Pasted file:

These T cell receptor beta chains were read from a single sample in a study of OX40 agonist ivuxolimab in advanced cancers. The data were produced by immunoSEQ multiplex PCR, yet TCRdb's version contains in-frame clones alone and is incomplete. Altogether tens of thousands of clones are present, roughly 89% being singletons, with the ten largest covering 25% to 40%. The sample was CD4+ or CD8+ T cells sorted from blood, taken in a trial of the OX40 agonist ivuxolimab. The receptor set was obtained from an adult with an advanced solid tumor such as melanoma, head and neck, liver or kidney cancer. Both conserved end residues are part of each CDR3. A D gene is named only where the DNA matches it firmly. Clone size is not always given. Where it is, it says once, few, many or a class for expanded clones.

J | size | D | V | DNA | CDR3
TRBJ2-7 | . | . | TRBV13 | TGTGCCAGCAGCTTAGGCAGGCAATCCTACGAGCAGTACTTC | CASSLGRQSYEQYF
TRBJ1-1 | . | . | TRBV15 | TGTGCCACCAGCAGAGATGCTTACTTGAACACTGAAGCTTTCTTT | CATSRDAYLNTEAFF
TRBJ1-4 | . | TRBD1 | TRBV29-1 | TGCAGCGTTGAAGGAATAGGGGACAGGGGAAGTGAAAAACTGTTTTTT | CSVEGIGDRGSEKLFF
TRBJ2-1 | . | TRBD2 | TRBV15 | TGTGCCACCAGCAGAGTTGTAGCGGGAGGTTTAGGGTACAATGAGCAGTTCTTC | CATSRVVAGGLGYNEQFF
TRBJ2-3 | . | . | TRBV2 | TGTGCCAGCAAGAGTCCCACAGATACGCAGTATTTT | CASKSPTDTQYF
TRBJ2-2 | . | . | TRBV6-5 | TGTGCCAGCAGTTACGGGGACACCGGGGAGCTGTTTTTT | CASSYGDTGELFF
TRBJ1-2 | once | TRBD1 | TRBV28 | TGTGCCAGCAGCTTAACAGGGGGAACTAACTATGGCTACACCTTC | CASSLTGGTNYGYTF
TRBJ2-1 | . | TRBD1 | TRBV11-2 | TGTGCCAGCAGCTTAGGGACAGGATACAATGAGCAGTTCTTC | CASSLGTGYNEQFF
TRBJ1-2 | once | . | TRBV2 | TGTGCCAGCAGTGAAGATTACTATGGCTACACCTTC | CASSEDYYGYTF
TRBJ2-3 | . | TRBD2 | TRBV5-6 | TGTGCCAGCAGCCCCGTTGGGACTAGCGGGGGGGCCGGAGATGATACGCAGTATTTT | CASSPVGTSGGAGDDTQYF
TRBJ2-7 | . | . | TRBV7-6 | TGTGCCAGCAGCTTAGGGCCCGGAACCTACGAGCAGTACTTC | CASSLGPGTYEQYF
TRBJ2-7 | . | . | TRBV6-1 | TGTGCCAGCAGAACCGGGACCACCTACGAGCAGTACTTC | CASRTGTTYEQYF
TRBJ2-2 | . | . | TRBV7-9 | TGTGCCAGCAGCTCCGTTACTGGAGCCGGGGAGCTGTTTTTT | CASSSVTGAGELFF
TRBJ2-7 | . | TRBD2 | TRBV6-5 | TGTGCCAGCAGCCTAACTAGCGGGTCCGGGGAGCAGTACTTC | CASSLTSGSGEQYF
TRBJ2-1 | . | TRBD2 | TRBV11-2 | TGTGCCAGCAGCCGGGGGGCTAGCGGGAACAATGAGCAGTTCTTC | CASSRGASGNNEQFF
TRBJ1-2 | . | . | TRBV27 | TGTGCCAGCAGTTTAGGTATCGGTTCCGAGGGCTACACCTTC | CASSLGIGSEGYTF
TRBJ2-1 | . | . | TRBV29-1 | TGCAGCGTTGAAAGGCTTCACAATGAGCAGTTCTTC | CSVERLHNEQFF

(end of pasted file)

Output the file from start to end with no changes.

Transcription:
These T cell receptor beta chains were read from a single sample in a study of OX40 agonist ivuxolimab in advanced cancers. The data were produced by immunoSEQ multiplex PCR, yet TCRdb's version contains in-frame clones alone and is incomplete. Altogether tens of thousands of clones are present, roughly 89% being singletons, with the ten largest covering 25% to 40%. The sample was CD4+ or CD8+ T cells sorted from blood, taken in a trial of the OX40 agonist ivuxolimab. The receptor set was obtained from an adult with an advanced solid tumor such as melanoma, head and neck, liver or kidney cancer. Both conserved end residues are part of each CDR3. A D gene is named only where the DNA matches it firmly. Clone size is not always given. Where it is, it says once, few, many or a class for expanded clones.

J | size | D | V | DNA | CDR3
TRBJ2-7 | . | . | TRBV13 | TGTGCCAGCAGCTTAGGCAGGCAATCCTACGAGCAGTACTTC | CASSLGRQSYEQYF
TRBJ1-1 | . | . | TRBV15 | TGTGCCACCAGCAGAGATGCTTACTTGAACACTGAAGCTTTCTTT | CATSRDAYLNTEAFF
TRBJ1-4 | . | TRBD1 | TRBV29-1 | TGCAGCGTTGAAGGAATAGGGGACAGGGGAAGTGAAAAACTGTTTTTT | CSVEGIGDRGSEKLFF
TRBJ2-1 | . | TRBD2 | TRBV15 | TGTGCCACCAGCAGAGTTGTAGCGGGAGGTTTAGGGTACAATGAGCAGTTCTTC | CATSRVVAGGLGYNEQFF
TRBJ2-3 | . | . | TRBV2 | TGTGCCAGCAAGAGTCCCACAGATACGCAGTATTTT | CASKSPTDTQYF
TRBJ2-2 | . | . | TRBV6-5 | TGTGCCAGCAGTTACGGGGACACCGGGGAGCTGTTTTTT | CASSYGDTGELFF
TRBJ1-2 | once | TRBD1 | TRBV28 | TGTGCCAGCAGCTTAACAGGGGGAACTAACTATGGCTACACCTTC | CASSLTGGTNYGYTF
TRBJ2-1 | . | TRBD1 | TRBV11-2 | TGTGCCAGCAGCTTAGGGACAGGATACAATGAGCAGTTCTTC | CASSLGTGYNEQFF
TRBJ1-2 | once | . | TRBV2 | TGTGCCAGCAGTGAAGATTACTATGGCTACACCTTC | CASSEDYYGYTF
TRBJ2-3 | . | TRBD2 | TRBV5-6 | TGTGCCAGCAGCCCCGTTGGGACTAGCGGGGGGGCCGGAGATGATACGCAGTATTTT | CASSPVGTSGGAGDDTQYF
TRBJ2-7 | . | . | TRBV7-6 | TGTGCCAGCAGCTTAGGGCCCGGAACCTACGAGCAGTACTTC | CASSLGPGTYEQYF
TRBJ2-7 | . | . | TRBV6-1 | TGTGCCAGCAGAACCGGGACCACCTACGAGCAGTACTTC | CASRTGTTYEQYF
TRBJ2-2 | . | . | TRBV7-9 | TGTGCCAGCAGCTCCGTTACTGGAGCCGGGGAGCTGTTTTTT | CASSSVTGAGELFF
TRBJ2-7 | . | TRBD2 | TRBV6-5 | TGTGCCAGCAGCCTAACTAGCGGGTCCGGGGAGCAGTACTTC | CASSLTSGSGEQYF
TRBJ2-1 | . | TRBD2 | TRBV11-2 | TGTGCCAGCAGCCGGGGGGCTAGCGGGAACAATGAGCAGTTCTTC | CASSRGASGNNEQFF
TRBJ1-2 | . | . | TRBV27 | TGTGCCAGCAGTTTAGGTATCGGTTCCGAGGGCTACACCTTC | CASSLGIGSEGYTF
TRBJ2-1 | . | . | TRBV29-1 | TGCAGCGTTGAAAGGCTTCACAATGAGCAGTTCTTC | CSVERLHNEQFF